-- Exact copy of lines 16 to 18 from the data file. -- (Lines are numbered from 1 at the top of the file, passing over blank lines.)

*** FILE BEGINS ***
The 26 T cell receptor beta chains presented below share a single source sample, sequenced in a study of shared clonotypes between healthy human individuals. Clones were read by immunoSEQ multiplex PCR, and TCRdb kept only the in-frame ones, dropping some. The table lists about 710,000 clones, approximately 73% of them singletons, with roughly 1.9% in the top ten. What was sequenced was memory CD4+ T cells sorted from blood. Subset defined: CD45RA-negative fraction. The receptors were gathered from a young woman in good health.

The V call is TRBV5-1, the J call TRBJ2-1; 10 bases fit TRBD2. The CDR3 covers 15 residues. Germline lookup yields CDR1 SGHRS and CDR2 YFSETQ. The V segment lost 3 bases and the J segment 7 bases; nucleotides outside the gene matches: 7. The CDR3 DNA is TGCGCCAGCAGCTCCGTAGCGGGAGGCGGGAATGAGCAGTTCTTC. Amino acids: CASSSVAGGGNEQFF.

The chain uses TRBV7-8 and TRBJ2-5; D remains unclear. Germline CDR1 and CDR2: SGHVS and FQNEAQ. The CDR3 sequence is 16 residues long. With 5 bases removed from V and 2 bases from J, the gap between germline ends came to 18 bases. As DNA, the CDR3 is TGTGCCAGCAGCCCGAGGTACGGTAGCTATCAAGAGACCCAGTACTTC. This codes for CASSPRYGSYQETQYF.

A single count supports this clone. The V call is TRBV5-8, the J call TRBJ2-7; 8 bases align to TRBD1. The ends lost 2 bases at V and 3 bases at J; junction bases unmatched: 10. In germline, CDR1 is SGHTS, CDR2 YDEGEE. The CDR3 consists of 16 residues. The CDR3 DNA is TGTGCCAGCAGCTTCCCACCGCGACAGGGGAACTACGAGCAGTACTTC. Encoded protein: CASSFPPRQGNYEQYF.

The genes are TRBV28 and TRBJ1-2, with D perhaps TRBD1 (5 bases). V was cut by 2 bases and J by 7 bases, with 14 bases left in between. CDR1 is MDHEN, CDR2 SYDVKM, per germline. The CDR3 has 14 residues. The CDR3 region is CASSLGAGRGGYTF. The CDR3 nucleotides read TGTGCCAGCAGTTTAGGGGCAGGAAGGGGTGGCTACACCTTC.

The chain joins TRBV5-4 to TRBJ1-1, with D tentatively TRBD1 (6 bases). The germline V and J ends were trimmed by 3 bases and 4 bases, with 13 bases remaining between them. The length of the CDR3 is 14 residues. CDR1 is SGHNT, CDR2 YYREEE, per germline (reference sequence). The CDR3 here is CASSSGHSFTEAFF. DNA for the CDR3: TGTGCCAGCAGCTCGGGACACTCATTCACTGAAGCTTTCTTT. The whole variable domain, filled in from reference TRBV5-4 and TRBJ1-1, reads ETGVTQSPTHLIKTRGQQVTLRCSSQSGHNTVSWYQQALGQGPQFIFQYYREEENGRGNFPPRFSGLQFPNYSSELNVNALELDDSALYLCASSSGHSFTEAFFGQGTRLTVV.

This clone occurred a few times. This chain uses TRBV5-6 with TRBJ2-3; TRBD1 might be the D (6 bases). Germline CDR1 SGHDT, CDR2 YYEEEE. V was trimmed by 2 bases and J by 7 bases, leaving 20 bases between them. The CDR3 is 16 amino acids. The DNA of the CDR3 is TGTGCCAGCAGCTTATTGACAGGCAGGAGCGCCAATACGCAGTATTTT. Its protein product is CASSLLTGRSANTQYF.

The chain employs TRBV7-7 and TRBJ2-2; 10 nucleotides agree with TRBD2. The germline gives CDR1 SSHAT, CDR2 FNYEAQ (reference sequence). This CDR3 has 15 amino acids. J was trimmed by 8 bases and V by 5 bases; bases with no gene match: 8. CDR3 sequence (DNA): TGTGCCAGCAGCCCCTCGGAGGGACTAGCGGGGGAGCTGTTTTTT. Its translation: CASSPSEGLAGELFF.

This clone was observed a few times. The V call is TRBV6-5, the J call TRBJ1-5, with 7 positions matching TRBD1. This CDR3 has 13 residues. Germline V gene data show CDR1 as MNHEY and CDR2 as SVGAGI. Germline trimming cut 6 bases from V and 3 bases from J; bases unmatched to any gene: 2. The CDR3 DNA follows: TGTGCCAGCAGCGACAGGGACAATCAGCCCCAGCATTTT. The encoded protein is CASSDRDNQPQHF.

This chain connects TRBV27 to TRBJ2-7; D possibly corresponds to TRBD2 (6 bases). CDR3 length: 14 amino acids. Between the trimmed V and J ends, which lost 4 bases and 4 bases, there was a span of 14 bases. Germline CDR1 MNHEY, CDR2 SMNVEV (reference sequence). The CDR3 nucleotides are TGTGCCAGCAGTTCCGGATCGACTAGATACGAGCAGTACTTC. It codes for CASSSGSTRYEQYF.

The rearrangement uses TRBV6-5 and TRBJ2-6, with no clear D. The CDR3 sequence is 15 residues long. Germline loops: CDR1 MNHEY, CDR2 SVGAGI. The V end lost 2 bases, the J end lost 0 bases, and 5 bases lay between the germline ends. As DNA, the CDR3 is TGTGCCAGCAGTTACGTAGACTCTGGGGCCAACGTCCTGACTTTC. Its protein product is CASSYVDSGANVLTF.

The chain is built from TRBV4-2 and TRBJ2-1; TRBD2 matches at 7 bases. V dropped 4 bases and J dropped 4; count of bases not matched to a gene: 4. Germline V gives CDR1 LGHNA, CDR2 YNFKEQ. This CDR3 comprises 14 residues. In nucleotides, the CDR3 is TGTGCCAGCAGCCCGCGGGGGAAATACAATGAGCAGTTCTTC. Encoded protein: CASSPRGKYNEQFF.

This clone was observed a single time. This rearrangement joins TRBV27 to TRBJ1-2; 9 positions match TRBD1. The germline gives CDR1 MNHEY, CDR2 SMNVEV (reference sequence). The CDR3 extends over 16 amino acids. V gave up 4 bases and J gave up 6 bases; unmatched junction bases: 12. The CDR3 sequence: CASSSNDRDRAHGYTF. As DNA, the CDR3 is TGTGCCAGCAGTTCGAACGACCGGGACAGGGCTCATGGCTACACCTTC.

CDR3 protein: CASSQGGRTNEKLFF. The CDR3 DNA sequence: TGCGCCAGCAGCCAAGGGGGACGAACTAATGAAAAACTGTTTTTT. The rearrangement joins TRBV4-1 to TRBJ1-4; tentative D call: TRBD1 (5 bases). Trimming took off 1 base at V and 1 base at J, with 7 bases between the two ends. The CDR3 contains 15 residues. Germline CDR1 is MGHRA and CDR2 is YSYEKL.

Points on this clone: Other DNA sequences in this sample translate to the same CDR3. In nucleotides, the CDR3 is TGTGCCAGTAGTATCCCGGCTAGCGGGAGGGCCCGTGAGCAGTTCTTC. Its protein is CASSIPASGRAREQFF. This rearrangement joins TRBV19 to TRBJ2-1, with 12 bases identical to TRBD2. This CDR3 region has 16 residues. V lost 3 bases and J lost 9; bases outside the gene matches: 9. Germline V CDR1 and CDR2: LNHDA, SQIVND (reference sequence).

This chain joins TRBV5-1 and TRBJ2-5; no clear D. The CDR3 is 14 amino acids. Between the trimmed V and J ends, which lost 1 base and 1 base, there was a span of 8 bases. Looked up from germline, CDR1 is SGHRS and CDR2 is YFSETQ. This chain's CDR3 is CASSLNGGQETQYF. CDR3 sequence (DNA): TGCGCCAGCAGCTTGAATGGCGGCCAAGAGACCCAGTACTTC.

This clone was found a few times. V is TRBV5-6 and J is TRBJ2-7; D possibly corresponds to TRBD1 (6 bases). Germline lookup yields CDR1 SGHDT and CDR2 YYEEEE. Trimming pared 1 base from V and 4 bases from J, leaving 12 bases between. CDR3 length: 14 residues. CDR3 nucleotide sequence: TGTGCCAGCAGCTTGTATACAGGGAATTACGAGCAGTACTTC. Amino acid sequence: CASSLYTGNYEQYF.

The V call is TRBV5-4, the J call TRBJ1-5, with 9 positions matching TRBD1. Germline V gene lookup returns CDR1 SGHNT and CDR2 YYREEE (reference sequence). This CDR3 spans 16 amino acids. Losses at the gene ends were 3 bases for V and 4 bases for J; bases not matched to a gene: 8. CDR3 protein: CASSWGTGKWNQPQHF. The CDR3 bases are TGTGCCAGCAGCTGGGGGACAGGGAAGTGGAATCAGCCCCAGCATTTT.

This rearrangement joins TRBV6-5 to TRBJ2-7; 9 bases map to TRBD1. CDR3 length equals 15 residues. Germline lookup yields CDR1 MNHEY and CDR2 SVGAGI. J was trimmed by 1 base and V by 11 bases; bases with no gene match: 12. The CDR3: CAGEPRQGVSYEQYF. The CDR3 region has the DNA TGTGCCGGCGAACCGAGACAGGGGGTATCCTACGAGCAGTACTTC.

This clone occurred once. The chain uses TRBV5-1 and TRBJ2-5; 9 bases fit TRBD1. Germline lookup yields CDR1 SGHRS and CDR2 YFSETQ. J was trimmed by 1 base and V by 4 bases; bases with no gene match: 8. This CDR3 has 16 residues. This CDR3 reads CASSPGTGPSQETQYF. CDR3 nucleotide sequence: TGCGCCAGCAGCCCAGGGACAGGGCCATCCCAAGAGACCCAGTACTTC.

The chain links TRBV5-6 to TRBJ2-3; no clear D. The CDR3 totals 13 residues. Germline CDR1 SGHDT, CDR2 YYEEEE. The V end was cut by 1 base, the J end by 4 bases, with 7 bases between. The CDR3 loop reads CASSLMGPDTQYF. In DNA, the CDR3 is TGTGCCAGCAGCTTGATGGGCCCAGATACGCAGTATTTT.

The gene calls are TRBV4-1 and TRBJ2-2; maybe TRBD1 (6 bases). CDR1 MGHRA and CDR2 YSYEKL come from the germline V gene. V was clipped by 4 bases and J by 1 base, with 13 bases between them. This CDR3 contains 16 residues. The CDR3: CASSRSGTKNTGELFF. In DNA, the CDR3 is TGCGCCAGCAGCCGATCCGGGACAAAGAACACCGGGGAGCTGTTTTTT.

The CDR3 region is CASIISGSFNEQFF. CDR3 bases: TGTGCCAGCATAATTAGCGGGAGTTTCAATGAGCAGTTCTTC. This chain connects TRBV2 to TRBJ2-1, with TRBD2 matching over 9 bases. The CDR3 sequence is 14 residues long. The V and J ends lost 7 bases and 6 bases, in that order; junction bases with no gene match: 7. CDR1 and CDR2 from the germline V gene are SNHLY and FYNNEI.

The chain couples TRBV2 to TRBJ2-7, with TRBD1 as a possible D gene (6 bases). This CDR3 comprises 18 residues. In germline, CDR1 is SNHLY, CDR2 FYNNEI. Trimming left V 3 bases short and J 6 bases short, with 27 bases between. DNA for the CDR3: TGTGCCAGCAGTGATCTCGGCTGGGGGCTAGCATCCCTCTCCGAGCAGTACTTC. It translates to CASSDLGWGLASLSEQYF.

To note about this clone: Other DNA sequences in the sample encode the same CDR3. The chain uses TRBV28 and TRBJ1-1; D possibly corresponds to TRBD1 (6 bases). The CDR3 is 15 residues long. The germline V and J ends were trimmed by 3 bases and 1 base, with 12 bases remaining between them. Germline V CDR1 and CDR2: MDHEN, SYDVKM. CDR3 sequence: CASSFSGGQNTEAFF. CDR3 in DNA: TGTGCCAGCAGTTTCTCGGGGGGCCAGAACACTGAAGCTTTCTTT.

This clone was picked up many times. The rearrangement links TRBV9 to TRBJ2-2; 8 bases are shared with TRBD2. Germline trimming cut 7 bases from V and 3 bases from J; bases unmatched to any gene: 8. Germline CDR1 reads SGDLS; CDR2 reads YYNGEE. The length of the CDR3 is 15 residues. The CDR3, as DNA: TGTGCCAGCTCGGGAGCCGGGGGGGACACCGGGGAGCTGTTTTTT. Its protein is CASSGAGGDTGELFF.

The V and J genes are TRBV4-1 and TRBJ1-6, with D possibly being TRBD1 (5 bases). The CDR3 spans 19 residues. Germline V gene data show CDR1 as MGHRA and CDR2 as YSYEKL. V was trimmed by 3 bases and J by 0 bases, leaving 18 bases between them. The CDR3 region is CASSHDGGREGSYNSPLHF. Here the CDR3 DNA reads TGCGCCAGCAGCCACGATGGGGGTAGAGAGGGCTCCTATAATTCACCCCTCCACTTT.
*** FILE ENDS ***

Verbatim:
This chain joins TRBV5-1 and TRBJ2-5; no clear D. The CDR3 is 14 amino acids. Between the trimmed V and J ends, which lost 1 base and 1 base, there was a span of 8 bases. Looked up from germline, CDR1 is SGHRS and CDR2 is YFSETQ. This chain's CDR3 is CASSLNGGQETQYF. CDR3 sequence (DNA): TGCGCCAGCAGCTTGAATGGCGGCCAAGAGACCCAGTACTTC.

This clone was found a few times. V is TRBV5-6 and J is TRBJ2-7; D possibly corresponds to TRBD1 (6 bases). Germline lookup yields CDR1 SGHDT and CDR2 YYEEEE. Trimming pared 1 base from V and 4 bases from J, leaving 12 bases between. CDR3 length: 14 residues. CDR3 nucleotide sequence: TGTGCCAGCAGCTTGTATACAGGGAATTACGAGCAGTACTTC. Amino acid sequence: CASSLYTGNYEQYF.

The V call is TRBV5-4, the J call TRBJ1-5, with 9 positions matching TRBD1. Germline V gene lookup returns CDR1 SGHNT and CDR2 YYREEE (reference sequence). This CDR3 spans 16 amino acids. Losses at the gene ends were 3 bases for V and 4 bases for J; bases not matched to a gene: 8. CDR3 protein: CASSWGTGKWNQPQHF. The CDR3 bases are TGTGCCAGCAGCTGGGGGACAGGGAAGTGGAATCAGCCCCAGCATTTT.